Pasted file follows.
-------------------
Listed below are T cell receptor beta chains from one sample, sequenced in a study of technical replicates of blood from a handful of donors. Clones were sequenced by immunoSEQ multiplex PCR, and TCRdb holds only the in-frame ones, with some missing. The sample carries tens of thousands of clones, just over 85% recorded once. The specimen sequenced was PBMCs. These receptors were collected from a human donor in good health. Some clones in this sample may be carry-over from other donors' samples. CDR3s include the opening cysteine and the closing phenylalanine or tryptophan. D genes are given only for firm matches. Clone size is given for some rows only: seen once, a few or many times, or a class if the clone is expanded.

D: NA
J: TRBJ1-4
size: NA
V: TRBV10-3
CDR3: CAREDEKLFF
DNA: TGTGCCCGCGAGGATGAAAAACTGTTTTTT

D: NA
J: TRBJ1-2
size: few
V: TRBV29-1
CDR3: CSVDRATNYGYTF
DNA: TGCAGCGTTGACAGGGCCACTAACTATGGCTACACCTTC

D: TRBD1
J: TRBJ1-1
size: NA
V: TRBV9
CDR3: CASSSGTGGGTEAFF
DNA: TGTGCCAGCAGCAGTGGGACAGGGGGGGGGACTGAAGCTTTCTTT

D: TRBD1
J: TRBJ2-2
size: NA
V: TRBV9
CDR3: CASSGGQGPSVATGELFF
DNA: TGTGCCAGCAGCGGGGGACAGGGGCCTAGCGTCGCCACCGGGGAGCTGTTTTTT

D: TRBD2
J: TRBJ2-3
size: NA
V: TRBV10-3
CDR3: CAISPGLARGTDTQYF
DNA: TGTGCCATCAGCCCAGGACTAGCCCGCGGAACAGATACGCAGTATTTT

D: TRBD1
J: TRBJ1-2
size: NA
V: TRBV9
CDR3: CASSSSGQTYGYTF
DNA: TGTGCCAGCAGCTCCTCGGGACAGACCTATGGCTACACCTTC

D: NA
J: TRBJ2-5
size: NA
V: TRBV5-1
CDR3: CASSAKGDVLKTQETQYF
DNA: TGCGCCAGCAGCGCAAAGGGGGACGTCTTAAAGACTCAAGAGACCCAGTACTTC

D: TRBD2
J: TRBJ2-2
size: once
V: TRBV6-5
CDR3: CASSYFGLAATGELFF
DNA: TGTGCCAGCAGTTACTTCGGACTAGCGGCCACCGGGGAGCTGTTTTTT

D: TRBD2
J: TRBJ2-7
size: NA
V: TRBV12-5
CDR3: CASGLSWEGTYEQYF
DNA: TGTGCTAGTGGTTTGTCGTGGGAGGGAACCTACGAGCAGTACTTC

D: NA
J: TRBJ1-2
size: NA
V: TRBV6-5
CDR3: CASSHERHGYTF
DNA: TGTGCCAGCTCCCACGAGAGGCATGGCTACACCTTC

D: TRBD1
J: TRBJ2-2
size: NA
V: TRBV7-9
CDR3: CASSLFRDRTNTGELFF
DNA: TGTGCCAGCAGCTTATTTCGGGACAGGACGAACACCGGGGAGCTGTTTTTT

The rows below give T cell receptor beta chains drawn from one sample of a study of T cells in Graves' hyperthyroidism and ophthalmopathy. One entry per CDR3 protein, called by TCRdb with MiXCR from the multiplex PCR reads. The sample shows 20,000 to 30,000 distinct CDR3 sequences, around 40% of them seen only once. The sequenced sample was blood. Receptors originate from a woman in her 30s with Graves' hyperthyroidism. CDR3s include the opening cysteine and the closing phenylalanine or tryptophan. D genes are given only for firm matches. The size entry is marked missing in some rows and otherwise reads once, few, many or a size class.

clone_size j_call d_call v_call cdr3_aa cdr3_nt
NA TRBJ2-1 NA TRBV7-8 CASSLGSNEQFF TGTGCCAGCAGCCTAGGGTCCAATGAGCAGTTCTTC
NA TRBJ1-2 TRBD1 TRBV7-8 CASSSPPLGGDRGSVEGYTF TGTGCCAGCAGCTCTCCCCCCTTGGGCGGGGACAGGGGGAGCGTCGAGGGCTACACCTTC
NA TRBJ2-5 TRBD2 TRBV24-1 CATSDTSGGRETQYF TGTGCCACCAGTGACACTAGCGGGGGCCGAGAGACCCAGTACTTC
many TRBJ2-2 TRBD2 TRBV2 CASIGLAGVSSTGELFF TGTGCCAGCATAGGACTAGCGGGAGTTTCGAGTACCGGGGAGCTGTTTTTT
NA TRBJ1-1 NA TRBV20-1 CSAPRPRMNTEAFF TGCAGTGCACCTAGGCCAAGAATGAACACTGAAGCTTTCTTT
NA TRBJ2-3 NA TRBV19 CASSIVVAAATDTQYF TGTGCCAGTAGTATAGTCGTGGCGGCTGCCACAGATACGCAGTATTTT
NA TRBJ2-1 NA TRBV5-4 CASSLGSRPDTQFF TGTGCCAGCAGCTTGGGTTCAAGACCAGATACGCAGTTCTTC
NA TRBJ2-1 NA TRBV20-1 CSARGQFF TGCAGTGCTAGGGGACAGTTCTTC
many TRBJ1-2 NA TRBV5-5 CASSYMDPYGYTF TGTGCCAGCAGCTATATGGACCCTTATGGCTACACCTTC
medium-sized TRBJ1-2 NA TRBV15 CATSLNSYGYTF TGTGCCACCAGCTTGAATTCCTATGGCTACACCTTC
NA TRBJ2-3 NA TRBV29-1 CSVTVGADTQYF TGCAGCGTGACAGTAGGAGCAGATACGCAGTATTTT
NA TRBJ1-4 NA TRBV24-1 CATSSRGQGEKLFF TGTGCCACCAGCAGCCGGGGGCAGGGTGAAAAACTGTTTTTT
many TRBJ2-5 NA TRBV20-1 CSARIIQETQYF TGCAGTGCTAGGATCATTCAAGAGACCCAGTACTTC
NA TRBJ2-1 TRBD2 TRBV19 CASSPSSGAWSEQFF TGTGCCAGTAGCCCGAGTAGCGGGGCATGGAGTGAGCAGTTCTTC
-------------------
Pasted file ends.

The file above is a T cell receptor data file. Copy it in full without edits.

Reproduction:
Listed below are T cell receptor beta chains from one sample, sequenced in a study of technical replicates of blood from a handful of donors. Clones were sequenced by immunoSEQ multiplex PCR, and TCRdb holds only the in-frame ones, with some missing. The sample carries tens of thousands of clones, just over 85% recorded once. The specimen sequenced was PBMCs. These receptors were collected from a human donor in good health. Some clones in this sample may be carry-over from other donors' samples. CDR3s include the opening cysteine and the closing phenylalanine or tryptophan. D genes are given only for firm matches. Clone size is given for some rows only: seen once, a few or many times, or a class if the clone is expanded.

D: NA
J: TRBJ1-4
size: NA
V: TRBV10-3
CDR3: CAREDEKLFF
DNA: TGTGCCCGCGAGGATGAAAAACTGTTTTTT

D: NA
J: TRBJ1-2
size: few
V: TRBV29-1
CDR3: CSVDRATNYGYTF
DNA: TGCAGCGTTGACAGGGCCACTAACTATGGCTACACCTTC

D: TRBD1
J: TRBJ1-1
size: NA
V: TRBV9
CDR3: CASSSGTGGGTEAFF
DNA: TGTGCCAGCAGCAGTGGGACAGGGGGGGGGACTGAAGCTTTCTTT

D: TRBD1
J: TRBJ2-2
size: NA
V: TRBV9
CDR3: CASSGGQGPSVATGELFF
DNA: TGTGCCAGCAGCGGGGGACAGGGGCCTAGCGTCGCCACCGGGGAGCTGTTTTTT

D: TRBD2
J: TRBJ2-3
size: NA
V: TRBV10-3
CDR3: CAISPGLARGTDTQYF
DNA: TGTGCCATCAGCCCAGGACTAGCCCGCGGAACAGATACGCAGTATTTT

D: TRBD1
J: TRBJ1-2
size: NA
V: TRBV9
CDR3: CASSSSGQTYGYTF
DNA: TGTGCCAGCAGCTCCTCGGGACAGACCTATGGCTACACCTTC

D: NA
J: TRBJ2-5
size: NA
V: TRBV5-1
CDR3: CASSAKGDVLKTQETQYF
DNA: TGCGCCAGCAGCGCAAAGGGGGACGTCTTAAAGACTCAAGAGACCCAGTACTTC

D: TRBD2
J: TRBJ2-2
size: once
V: TRBV6-5
CDR3: CASSYFGLAATGELFF
DNA: TGTGCCAGCAGTTACTTCGGACTAGCGGCCACCGGGGAGCTGTTTTTT

D: TRBD2
J: TRBJ2-7
size: NA
V: TRBV12-5
CDR3: CASGLSWEGTYEQYF
DNA: TGTGCTAGTGGTTTGTCGTGGGAGGGAACCTACGAGCAGTACTTC

D: NA
J: TRBJ1-2
size: NA
V: TRBV6-5
CDR3: CASSHERHGYTF
DNA: TGTGCCAGCTCCCACGAGAGGCATGGCTACACCTTC

D: TRBD1
J: TRBJ2-2
size: NA
V: TRBV7-9
CDR3: CASSLFRDRTNTGELFF
DNA: TGTGCCAGCAGCTTATTTCGGGACAGGACGAACACCGGGGAGCTGTTTTTT

The rows below give T cell receptor beta chains drawn from one sample of a study of T cells in Graves' hyperthyroidism and ophthalmopathy. One entry per CDR3 protein, called by TCRdb with MiXCR from the multiplex PCR reads. The sample shows 20,000 to 30,000 distinct CDR3 sequences, around 40% of them seen only once. The sequenced sample was blood. Receptors originate from a woman in her 30s with Graves' hyperthyroidism. CDR3s include the opening cysteine and the closing phenylalanine or tryptophan. D genes are given only for firm matches. The size entry is marked missing in some rows and otherwise reads once, few, many or a size class.

clone_size j_call d_call v_call cdr3_aa cdr3_nt
NA TRBJ2-1 NA TRBV7-8 CASSLGSNEQFF TGTGCCAGCAGCCTAGGGTCCAATGAGCAGTTCTTC
NA TRBJ1-2 TRBD1 TRBV7-8 CASSSPPLGGDRGSVEGYTF TGTGCCAGCAGCTCTCCCCCCTTGGGCGGGGACAGGGGGAGCGTCGAGGGCTACACCTTC
NA TRBJ2-5 TRBD2 TRBV24-1 CATSDTSGGRETQYF TGTGCCACCAGTGACACTAGCGGGGGCCGAGAGACCCAGTACTTC
many TRBJ2-2 TRBD2 TRBV2 CASIGLAGVSSTGELFF TGTGCCAGCATAGGACTAGCGGGAGTTTCGAGTACCGGGGAGCTGTTTTTT
NA TRBJ1-1 NA TRBV20-1 CSAPRPRMNTEAFF TGCAGTGCACCTAGGCCAAGAATGAACACTGAAGCTTTCTTT
NA TRBJ2-3 NA TRBV19 CASSIVVAAATDTQYF TGTGCCAGTAGTATAGTCGTGGCGGCTGCCACAGATACGCAGTATTTT
NA TRBJ2-1 NA TRBV5-4 CASSLGSRPDTQFF TGTGCCAGCAGCTTGGGTTCAAGACCAGATACGCAGTTCTTC
NA TRBJ2-1 NA TRBV20-1 CSARGQFF TGCAGTGCTAGGGGACAGTTCTTC
many TRBJ1-2 NA TRBV5-5 CASSYMDPYGYTF TGTGCCAGCAGCTATATGGACCCTTATGGCTACACCTTC
medium-sized TRBJ1-2 NA TRBV15 CATSLNSYGYTF TGTGCCACCAGCTTGAATTCCTATGGCTACACCTTC
NA TRBJ2-3 NA TRBV29-1 CSVTVGADTQYF TGCAGCGTGACAGTAGGAGCAGATACGCAGTATTTT
NA TRBJ1-4 NA TRBV24-1 CATSSRGQGEKLFF TGTGCCACCAGCAGCCGGGGGCAGGGTGAAAAACTGTTTTTT
many TRBJ2-5 NA TRBV20-1 CSARIIQETQYF TGCAGTGCTAGGATCATTCAAGAGACCCAGTACTTC
NA TRBJ2-1 TRBD2 TRBV19 CASSPSSGAWSEQFF TGTGCCAGTAGCCCGAGTAGCGGGGCATGGAGTGAGCAGTTCTTC